# Arrow Functions

Arrow functions simplify the ** syntax** of our traditional functions.

They use symbols that make intuitive sense to help make our functions simpler.

The old way of writing functions:

```
const add = function(a, b){
return a + b;
}
```

With arrow functions, we can remove the function key word, and add an arrow comprised of `=`

and `>`

.

```
const add = (a, b) => {
return a + b;
}
```

Cool, our function is already simpler. This syntax makes sense. It's like saying "I'm going to take a and b and transform them." Right? And arrow suggests transportation, transformation, forwarding, moving, etc. "I'm going to take a and b and 'arrow' them."

But wait, there's more!!

We can simplify it some more. If your function has a single expression. Or a single line of code in the function, you can remove the curly brackets and `return`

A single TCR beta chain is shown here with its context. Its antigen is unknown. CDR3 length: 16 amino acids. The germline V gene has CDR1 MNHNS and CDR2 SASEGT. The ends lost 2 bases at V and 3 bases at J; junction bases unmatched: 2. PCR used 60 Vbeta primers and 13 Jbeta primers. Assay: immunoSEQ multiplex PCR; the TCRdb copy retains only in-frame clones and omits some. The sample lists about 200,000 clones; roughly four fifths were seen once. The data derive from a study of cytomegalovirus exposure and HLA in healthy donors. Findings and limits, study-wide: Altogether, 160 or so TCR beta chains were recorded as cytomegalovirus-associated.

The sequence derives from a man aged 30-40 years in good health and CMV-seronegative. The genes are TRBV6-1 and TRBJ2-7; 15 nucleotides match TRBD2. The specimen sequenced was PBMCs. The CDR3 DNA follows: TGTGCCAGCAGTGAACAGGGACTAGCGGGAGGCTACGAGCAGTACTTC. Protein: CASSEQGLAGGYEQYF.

keyword

```
const add = (a, b) => a + b;
```

This is called an implicit return.

The rule is, if you have a just one expression in your function, remove both the curly brackets ** and** the

`return`

keyword.If you only have ** one** argument, you can also drop the parentheses!

```
const double = (num) => num * 2;
```

can be written:

```
const double = num => num * 2;
```

If there are zero arguments, you need the parentheses.

```
const logHello = () => console.log("hello");
```

Arrow functions start to look especially sexy when used as anonymous callback functions.

```
const numbers = [1, 2, 3]
numbers.map(function(number) {
return 2 * number;
});
```

can be:

```
const numbers = [1, 2, 3]
numbers.map(number => 2 * number);
```

This is possible because we are using arrow functions and `.map()`

instead of a for loop.